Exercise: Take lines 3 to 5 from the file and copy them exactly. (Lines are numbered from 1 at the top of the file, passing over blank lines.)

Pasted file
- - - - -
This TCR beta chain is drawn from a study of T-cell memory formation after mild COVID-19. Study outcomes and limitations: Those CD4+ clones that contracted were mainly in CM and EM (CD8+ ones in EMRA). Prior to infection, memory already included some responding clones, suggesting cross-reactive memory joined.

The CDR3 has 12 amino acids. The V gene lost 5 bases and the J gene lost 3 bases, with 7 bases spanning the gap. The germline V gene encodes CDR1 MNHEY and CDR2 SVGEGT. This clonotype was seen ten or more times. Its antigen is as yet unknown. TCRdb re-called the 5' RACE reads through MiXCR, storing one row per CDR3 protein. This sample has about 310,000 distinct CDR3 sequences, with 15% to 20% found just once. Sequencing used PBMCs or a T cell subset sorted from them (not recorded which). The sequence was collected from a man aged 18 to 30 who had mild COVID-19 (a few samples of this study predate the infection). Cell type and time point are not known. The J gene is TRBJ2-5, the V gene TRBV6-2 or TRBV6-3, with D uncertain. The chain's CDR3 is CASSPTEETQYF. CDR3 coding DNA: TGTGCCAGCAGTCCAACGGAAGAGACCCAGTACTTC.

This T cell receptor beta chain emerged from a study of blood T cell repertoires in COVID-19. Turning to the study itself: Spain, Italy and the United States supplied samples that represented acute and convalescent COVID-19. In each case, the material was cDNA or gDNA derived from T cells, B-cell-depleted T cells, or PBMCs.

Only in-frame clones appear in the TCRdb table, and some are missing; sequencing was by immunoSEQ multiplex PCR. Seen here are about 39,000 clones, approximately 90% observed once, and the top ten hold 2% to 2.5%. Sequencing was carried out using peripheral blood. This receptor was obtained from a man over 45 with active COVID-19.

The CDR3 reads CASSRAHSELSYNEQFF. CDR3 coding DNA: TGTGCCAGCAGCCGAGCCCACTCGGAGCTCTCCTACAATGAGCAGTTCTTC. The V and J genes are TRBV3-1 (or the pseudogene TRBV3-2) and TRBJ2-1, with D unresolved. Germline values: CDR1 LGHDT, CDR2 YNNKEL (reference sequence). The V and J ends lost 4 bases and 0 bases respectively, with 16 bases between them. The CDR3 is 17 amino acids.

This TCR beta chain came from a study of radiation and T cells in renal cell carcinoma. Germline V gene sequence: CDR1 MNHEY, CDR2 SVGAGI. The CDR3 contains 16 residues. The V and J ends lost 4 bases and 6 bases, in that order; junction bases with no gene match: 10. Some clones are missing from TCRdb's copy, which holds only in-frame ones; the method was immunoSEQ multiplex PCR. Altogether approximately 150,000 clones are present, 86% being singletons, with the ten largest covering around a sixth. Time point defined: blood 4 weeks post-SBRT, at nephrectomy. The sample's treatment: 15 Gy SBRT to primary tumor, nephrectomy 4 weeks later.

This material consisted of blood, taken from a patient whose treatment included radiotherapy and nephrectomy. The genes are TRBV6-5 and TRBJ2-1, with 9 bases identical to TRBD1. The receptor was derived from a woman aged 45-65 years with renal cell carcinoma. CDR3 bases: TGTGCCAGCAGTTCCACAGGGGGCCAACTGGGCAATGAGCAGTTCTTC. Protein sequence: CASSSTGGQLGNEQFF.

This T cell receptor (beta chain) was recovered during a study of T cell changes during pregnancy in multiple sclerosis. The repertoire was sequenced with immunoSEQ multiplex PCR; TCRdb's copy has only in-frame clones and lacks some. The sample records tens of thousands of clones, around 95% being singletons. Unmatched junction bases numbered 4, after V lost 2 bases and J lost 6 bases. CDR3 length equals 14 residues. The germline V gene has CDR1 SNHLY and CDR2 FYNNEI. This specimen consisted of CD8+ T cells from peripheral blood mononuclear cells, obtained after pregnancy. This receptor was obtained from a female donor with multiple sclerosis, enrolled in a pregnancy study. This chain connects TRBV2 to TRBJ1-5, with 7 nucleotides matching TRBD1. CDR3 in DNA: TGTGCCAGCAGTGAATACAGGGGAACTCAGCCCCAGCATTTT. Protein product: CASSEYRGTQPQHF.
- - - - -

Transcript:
This T cell receptor beta chain emerged from a study of blood T cell repertoires in COVID-19. Turning to the study itself: Spain, Italy and the United States supplied samples that represented acute and convalescent COVID-19. In each case, the material was cDNA or gDNA derived from T cells, B-cell-depleted T cells, or PBMCs.

Only in-frame clones appear in the TCRdb table, and some are missing; sequencing was by immunoSEQ multiplex PCR. Seen here are about 39,000 clones, approximately 90% observed once, and the top ten hold 2% to 2.5%. Sequencing was carried out using peripheral blood. This receptor was obtained from a man over 45 with active COVID-19.

The CDR3 reads CASSRAHSELSYNEQFF. CDR3 coding DNA: TGTGCCAGCAGCCGAGCCCACTCGGAGCTCTCCTACAATGAGCAGTTCTTC. The V and J genes are TRBV3-1 (or the pseudogene TRBV3-2) and TRBJ2-1, with D unresolved. Germline values: CDR1 LGHDT, CDR2 YNNKEL (reference sequence). The V and J ends lost 4 bases and 0 bases respectively, with 16 bases between them. The CDR3 is 17 amino acids.